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One Plan change ‘moving in the right direction’

One Plan change ‘moving in the right direction’

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Farmers inside the Horizons Regional Council boundaries are breathing a sigh of relief that options for a change to One Plan are to be investigated.

Tararua Federated Farmers President Neil Filer said since the Environment Court rulings on the One Plan, many hundreds of farmers and growers in the region have been operating without a resource consent through no fault of their own, and with no clear path forward.

"We’ve been in limbo, and the council has been struggling to catch up.
"But at the meeting of council’s Strategy and Policy Committee today, all the language was around the need for a Plan change. That’s a big positive, and farmers feel things are heading in the right direction again," Neil said.

The frustrating aspect for farmers - and no doubt the council - is that we were making significant progress on water quality milestones. For example, of 168 consents granted to date for existing farms in target catchments covering nearly 33,000 ha (about 20% of the region’s entire dairying area), farms had reduced nitrogen leaching by about 9%, or 100,000kg. Things were on track to double that total reduction by the time the estimated 400 consents for existing dairy farms were processed.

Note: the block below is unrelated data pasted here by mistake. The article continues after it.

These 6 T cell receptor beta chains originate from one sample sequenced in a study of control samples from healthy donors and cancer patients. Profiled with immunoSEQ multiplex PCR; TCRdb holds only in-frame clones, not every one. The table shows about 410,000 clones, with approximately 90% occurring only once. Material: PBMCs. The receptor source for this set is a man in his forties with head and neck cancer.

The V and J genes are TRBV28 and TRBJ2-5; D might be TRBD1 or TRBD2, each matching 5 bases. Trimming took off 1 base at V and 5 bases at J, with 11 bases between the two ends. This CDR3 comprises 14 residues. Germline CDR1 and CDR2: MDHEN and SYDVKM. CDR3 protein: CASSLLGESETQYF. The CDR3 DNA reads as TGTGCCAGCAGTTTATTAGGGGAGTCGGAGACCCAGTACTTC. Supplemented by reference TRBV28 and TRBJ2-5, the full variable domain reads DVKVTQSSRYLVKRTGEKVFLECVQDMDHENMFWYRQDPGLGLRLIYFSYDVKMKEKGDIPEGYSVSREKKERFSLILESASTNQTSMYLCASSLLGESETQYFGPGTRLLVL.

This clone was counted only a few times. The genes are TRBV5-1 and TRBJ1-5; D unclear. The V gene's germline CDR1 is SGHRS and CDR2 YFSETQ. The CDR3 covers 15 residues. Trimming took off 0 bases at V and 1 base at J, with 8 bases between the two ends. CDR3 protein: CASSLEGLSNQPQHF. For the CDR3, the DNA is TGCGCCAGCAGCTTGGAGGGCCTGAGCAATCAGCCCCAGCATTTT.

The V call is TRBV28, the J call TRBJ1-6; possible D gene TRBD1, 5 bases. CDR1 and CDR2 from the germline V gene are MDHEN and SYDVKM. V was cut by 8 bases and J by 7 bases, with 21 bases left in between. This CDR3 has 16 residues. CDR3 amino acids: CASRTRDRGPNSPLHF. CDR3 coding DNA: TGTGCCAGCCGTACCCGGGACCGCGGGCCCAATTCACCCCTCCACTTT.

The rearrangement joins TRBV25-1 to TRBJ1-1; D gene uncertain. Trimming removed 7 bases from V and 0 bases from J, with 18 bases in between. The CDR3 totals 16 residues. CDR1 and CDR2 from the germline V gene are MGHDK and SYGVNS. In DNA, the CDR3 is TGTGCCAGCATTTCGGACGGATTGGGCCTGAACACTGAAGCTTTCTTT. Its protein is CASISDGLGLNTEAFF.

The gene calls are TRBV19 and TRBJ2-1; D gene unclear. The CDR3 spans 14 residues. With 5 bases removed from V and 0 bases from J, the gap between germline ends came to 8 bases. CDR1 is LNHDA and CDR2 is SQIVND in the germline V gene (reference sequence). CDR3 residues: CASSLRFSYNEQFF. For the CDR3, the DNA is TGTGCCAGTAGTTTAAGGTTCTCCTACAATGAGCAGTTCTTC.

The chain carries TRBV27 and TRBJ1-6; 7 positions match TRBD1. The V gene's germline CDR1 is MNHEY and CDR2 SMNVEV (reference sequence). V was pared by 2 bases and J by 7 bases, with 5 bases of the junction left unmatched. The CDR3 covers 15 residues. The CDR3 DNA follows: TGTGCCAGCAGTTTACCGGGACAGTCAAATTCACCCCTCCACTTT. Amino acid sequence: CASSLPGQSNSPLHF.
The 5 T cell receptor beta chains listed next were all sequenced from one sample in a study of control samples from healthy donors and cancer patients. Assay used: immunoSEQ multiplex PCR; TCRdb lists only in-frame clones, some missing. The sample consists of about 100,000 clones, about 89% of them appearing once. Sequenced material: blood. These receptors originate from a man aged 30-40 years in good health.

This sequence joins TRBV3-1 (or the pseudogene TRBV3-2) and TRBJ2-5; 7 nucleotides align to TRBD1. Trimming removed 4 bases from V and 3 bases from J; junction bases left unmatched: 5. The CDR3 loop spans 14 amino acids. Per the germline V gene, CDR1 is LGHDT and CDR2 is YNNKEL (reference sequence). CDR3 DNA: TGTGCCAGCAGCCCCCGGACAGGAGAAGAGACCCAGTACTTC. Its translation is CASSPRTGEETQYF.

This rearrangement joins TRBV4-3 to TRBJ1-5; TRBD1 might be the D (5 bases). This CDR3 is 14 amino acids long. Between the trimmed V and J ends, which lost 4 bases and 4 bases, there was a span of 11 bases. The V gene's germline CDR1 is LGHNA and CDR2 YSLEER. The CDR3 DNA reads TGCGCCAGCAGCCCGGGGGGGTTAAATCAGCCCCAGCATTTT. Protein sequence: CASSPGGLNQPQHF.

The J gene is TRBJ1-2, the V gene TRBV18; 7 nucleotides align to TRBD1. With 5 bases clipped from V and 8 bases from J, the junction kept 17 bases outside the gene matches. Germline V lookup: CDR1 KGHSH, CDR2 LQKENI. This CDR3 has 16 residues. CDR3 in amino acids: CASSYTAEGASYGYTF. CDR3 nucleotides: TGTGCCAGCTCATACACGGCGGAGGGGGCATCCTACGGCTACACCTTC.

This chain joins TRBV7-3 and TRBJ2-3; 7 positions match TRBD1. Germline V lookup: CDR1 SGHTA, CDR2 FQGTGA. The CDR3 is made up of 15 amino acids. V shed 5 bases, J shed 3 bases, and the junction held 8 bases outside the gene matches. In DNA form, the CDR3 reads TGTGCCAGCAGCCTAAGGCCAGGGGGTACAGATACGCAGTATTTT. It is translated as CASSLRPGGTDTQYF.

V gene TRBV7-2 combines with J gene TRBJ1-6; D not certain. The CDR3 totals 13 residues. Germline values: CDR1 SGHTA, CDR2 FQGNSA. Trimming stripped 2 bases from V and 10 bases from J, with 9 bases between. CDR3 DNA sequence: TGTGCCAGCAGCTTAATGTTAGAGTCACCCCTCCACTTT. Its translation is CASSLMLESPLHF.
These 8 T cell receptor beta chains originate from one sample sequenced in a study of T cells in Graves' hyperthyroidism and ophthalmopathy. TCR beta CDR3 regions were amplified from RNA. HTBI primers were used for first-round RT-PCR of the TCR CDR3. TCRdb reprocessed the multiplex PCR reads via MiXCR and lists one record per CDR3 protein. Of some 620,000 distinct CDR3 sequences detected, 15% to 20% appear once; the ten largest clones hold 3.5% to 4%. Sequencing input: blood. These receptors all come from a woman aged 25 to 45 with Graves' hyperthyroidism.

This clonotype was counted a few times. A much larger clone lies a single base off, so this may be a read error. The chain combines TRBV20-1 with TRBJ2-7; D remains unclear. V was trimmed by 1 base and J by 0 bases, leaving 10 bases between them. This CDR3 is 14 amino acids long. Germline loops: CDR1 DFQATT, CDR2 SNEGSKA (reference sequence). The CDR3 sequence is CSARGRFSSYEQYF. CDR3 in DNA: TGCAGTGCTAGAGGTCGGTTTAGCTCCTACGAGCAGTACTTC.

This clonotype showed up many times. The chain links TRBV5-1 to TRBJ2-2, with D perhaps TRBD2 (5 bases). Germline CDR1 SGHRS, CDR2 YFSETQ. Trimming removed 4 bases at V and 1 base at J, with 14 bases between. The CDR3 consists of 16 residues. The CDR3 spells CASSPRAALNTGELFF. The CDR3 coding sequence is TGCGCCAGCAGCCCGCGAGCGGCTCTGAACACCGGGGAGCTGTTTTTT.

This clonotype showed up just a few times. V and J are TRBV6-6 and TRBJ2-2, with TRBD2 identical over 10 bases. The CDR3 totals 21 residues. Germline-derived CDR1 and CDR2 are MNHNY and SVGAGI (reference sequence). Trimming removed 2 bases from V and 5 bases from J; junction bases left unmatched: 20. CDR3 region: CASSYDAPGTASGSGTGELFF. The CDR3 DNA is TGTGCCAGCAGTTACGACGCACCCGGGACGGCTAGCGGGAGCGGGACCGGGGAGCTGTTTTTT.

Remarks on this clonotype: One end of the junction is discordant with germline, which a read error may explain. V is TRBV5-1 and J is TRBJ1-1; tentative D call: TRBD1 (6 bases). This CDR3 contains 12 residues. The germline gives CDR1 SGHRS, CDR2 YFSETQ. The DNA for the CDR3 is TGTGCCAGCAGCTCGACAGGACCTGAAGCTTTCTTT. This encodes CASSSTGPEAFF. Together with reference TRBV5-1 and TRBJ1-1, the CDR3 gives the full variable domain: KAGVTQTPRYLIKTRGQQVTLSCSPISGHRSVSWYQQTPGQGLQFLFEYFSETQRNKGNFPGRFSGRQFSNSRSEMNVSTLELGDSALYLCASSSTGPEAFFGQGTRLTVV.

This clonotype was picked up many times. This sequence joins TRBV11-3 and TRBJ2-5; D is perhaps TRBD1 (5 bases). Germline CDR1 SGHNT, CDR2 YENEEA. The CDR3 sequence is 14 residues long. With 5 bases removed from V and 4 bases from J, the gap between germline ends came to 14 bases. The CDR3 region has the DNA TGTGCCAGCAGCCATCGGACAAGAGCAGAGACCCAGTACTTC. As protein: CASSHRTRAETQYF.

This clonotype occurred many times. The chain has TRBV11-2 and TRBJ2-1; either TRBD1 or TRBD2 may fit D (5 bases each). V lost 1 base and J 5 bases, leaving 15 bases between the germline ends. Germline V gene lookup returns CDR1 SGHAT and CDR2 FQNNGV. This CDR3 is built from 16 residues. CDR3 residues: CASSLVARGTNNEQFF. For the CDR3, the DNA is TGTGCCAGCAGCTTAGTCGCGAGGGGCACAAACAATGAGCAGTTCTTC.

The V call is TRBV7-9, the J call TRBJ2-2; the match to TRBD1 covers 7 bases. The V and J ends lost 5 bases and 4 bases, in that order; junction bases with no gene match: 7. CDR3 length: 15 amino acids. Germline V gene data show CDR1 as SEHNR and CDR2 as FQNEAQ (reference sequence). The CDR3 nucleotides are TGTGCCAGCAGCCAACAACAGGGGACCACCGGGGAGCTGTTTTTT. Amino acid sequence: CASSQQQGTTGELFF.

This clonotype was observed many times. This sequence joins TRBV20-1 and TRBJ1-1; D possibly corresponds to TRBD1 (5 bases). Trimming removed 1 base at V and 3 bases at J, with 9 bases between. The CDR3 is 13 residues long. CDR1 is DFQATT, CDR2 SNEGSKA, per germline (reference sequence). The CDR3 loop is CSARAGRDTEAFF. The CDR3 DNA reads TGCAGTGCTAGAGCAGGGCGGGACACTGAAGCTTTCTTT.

Some 58 per cent of 36 monitored sites improved for total oxidised nitrogen (TON) and none were in decline.

The report to councillors acknowledged that a significant number of existing farms are unlikely to be able to meet the current One Plan nitrogen-reduction requirements while remaining economically viable. And there is no pathway under the current plan for farmers to receive a consent.

Horizons officers are gathering more detail on likely social and wider economic impacts but Neil said it’s common sense that when farmers are under the financial cosh, so are the rural communities and towns.

Councillors heard that producing/commissioning the level of technical information that would now be required for a restricted discretionary consent would cost $30,000-$40,000 per farm, and council’s processing costs would be on top of that.

Six case studies of modelled farms involving low to high density dairy farms in Tararua, and arable farms in Rangitikei, showed that reducing activity to meet the target nitrogen levels mandated after the Environment Court ruling would cut farm profitability by 24-64%. Paradoxically, given the driver of One Plan is limiting the impacts on the environment, more intensively farmed properties are likely to be more resilient.

"The whole situation is entirely unsatisfactory and unsettling for farmers," Neil said. "We’re pleased that the council has recognised this and will focus on options for a Plan change."
ENDS

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